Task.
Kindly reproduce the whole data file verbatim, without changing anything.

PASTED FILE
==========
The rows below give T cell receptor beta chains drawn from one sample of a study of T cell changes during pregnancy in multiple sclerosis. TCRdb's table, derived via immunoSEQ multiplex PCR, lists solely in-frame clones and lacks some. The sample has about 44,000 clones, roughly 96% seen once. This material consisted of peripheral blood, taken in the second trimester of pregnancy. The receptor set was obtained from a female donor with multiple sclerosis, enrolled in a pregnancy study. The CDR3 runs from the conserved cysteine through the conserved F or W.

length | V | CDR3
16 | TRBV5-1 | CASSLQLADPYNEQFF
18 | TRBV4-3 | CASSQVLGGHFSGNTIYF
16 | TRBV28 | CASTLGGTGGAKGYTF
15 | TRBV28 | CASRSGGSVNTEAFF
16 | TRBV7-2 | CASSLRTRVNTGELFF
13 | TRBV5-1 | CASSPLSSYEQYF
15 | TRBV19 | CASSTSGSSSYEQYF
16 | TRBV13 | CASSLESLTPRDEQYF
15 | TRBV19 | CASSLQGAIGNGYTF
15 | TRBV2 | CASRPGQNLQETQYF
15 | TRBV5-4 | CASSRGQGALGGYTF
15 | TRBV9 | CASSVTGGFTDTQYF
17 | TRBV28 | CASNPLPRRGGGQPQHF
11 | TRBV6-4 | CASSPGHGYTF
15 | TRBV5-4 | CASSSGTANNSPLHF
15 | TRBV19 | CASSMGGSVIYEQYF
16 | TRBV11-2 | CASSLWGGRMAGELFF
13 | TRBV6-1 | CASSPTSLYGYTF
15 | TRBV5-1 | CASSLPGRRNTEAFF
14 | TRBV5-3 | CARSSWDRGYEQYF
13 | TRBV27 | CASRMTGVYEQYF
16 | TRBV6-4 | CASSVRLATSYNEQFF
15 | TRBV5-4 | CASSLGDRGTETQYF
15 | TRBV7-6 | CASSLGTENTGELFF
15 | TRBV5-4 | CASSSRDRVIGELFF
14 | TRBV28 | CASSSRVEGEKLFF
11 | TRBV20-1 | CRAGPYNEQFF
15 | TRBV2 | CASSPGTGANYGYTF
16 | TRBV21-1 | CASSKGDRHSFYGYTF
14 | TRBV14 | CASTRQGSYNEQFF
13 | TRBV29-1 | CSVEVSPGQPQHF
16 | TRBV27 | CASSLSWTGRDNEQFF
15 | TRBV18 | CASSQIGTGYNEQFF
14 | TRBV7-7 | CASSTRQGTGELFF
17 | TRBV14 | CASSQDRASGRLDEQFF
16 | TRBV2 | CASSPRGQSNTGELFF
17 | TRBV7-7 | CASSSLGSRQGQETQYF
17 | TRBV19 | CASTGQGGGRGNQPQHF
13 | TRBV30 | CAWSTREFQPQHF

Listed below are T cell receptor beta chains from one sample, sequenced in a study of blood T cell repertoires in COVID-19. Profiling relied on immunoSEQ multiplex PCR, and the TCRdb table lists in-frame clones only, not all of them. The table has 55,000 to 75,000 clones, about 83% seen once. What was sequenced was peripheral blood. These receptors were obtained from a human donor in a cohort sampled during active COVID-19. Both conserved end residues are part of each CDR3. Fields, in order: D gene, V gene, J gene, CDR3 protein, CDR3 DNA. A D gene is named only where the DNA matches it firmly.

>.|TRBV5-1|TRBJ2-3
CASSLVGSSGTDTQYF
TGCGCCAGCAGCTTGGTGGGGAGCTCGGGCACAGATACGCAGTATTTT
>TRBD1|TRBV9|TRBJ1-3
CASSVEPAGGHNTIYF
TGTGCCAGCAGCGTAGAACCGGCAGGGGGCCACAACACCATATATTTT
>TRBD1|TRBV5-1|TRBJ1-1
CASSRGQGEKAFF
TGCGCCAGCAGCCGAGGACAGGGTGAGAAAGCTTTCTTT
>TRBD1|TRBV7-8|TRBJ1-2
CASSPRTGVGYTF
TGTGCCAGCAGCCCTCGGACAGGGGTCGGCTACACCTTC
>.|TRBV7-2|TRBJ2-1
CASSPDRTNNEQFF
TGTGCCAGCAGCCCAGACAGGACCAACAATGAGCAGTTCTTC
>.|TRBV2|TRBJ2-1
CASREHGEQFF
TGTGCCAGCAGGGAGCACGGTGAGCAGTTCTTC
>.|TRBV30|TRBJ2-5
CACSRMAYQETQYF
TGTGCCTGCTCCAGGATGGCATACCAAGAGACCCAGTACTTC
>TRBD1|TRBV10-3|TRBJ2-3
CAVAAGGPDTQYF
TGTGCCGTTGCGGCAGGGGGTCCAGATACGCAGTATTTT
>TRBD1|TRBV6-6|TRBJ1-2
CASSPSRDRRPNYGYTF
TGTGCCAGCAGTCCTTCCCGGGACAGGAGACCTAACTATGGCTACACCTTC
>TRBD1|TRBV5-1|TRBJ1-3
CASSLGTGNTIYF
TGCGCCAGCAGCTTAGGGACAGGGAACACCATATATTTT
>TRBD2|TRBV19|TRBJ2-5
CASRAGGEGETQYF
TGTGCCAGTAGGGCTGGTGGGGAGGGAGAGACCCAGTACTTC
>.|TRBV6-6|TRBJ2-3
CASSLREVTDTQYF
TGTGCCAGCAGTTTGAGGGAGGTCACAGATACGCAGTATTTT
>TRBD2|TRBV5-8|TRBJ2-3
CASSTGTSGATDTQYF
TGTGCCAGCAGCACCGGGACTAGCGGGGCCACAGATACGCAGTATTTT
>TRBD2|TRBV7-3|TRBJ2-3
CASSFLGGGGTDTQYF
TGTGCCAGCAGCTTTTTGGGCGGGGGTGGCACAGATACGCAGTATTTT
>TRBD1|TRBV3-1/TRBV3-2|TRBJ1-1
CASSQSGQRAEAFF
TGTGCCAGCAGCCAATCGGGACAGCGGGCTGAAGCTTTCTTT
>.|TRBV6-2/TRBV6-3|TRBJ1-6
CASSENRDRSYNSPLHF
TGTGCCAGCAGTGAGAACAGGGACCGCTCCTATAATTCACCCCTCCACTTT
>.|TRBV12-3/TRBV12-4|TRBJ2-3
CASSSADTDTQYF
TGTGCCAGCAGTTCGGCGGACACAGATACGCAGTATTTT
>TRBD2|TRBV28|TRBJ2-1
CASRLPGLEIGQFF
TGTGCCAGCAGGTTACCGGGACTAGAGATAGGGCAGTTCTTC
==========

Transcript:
The rows below give T cell receptor beta chains drawn from one sample of a study of T cell changes during pregnancy in multiple sclerosis. TCRdb's table, derived via immunoSEQ multiplex PCR, lists solely in-frame clones and lacks some. The sample has about 44,000 clones, roughly 96% seen once. This material consisted of peripheral blood, taken in the second trimester of pregnancy. The receptor set was obtained from a female donor with multiple sclerosis, enrolled in a pregnancy study. The CDR3 runs from the conserved cysteine through the conserved F or W.

length | V | CDR3
16 | TRBV5-1 | CASSLQLADPYNEQFF
18 | TRBV4-3 | CASSQVLGGHFSGNTIYF
16 | TRBV28 | CASTLGGTGGAKGYTF
15 | TRBV28 | CASRSGGSVNTEAFF
16 | TRBV7-2 | CASSLRTRVNTGELFF
13 | TRBV5-1 | CASSPLSSYEQYF
15 | TRBV19 | CASSTSGSSSYEQYF
16 | TRBV13 | CASSLESLTPRDEQYF
15 | TRBV19 | CASSLQGAIGNGYTF
15 | TRBV2 | CASRPGQNLQETQYF
15 | TRBV5-4 | CASSRGQGALGGYTF
15 | TRBV9 | CASSVTGGFTDTQYF
17 | TRBV28 | CASNPLPRRGGGQPQHF
11 | TRBV6-4 | CASSPGHGYTF
15 | TRBV5-4 | CASSSGTANNSPLHF
15 | TRBV19 | CASSMGGSVIYEQYF
16 | TRBV11-2 | CASSLWGGRMAGELFF
13 | TRBV6-1 | CASSPTSLYGYTF
15 | TRBV5-1 | CASSLPGRRNTEAFF
14 | TRBV5-3 | CARSSWDRGYEQYF
13 | TRBV27 | CASRMTGVYEQYF
16 | TRBV6-4 | CASSVRLATSYNEQFF
15 | TRBV5-4 | CASSLGDRGTETQYF
15 | TRBV7-6 | CASSLGTENTGELFF
15 | TRBV5-4 | CASSSRDRVIGELFF
14 | TRBV28 | CASSSRVEGEKLFF
11 | TRBV20-1 | CRAGPYNEQFF
15 | TRBV2 | CASSPGTGANYGYTF
16 | TRBV21-1 | CASSKGDRHSFYGYTF
14 | TRBV14 | CASTRQGSYNEQFF
13 | TRBV29-1 | CSVEVSPGQPQHF
16 | TRBV27 | CASSLSWTGRDNEQFF
15 | TRBV18 | CASSQIGTGYNEQFF
14 | TRBV7-7 | CASSTRQGTGELFF
17 | TRBV14 | CASSQDRASGRLDEQFF
16 | TRBV2 | CASSPRGQSNTGELFF
17 | TRBV7-7 | CASSSLGSRQGQETQYF
17 | TRBV19 | CASTGQGGGRGNQPQHF
13 | TRBV30 | CAWSTREFQPQHF

Listed below are T cell receptor beta chains from one sample, sequenced in a study of blood T cell repertoires in COVID-19. Profiling relied on immunoSEQ multiplex PCR, and the TCRdb table lists in-frame clones only, not all of them. The table has 55,000 to 75,000 clones, about 83% seen once. What was sequenced was peripheral blood. These receptors were obtained from a human donor in a cohort sampled during active COVID-19. Both conserved end residues are part of each CDR3. Fields, in order: D gene, V gene, J gene, CDR3 protein, CDR3 DNA. A D gene is named only where the DNA matches it firmly.

>.|TRBV5-1|TRBJ2-3
CASSLVGSSGTDTQYF
TGCGCCAGCAGCTTGGTGGGGAGCTCGGGCACAGATACGCAGTATTTT
>TRBD1|TRBV9|TRBJ1-3
CASSVEPAGGHNTIYF
TGTGCCAGCAGCGTAGAACCGGCAGGGGGCCACAACACCATATATTTT
>TRBD1|TRBV5-1|TRBJ1-1
CASSRGQGEKAFF
TGCGCCAGCAGCCGAGGACAGGGTGAGAAAGCTTTCTTT
>TRBD1|TRBV7-8|TRBJ1-2
CASSPRTGVGYTF
TGTGCCAGCAGCCCTCGGACAGGGGTCGGCTACACCTTC
>.|TRBV7-2|TRBJ2-1
CASSPDRTNNEQFF
TGTGCCAGCAGCCCAGACAGGACCAACAATGAGCAGTTCTTC
>.|TRBV2|TRBJ2-1
CASREHGEQFF
TGTGCCAGCAGGGAGCACGGTGAGCAGTTCTTC
>.|TRBV30|TRBJ2-5
CACSRMAYQETQYF
TGTGCCTGCTCCAGGATGGCATACCAAGAGACCCAGTACTTC
>TRBD1|TRBV10-3|TRBJ2-3
CAVAAGGPDTQYF
TGTGCCGTTGCGGCAGGGGGTCCAGATACGCAGTATTTT
>TRBD1|TRBV6-6|TRBJ1-2
CASSPSRDRRPNYGYTF
TGTGCCAGCAGTCCTTCCCGGGACAGGAGACCTAACTATGGCTACACCTTC
>TRBD1|TRBV5-1|TRBJ1-3
CASSLGTGNTIYF
TGCGCCAGCAGCTTAGGGACAGGGAACACCATATATTTT
>TRBD2|TRBV19|TRBJ2-5
CASRAGGEGETQYF
TGTGCCAGTAGGGCTGGTGGGGAGGGAGAGACCCAGTACTTC
>.|TRBV6-6|TRBJ2-3
CASSLREVTDTQYF
TGTGCCAGCAGTTTGAGGGAGGTCACAGATACGCAGTATTTT
>TRBD2|TRBV5-8|TRBJ2-3
CASSTGTSGATDTQYF
TGTGCCAGCAGCACCGGGACTAGCGGGGCCACAGATACGCAGTATTTT
>TRBD2|TRBV7-3|TRBJ2-3
CASSFLGGGGTDTQYF
TGTGCCAGCAGCTTTTTGGGCGGGGGTGGCACAGATACGCAGTATTTT
>TRBD1|TRBV3-1/TRBV3-2|TRBJ1-1
CASSQSGQRAEAFF
TGTGCCAGCAGCCAATCGGGACAGCGGGCTGAAGCTTTCTTT
>.|TRBV6-2/TRBV6-3|TRBJ1-6
CASSENRDRSYNSPLHF
TGTGCCAGCAGTGAGAACAGGGACCGCTCCTATAATTCACCCCTCCACTTT
>.|TRBV12-3/TRBV12-4|TRBJ2-3
CASSSADTDTQYF
TGTGCCAGCAGTTCGGCGGACACAGATACGCAGTATTTT
>TRBD2|TRBV28|TRBJ2-1
CASRLPGLEIGQFF
TGTGCCAGCAGGTTACCGGGACTAGAGATAGGGCAGTTCTTC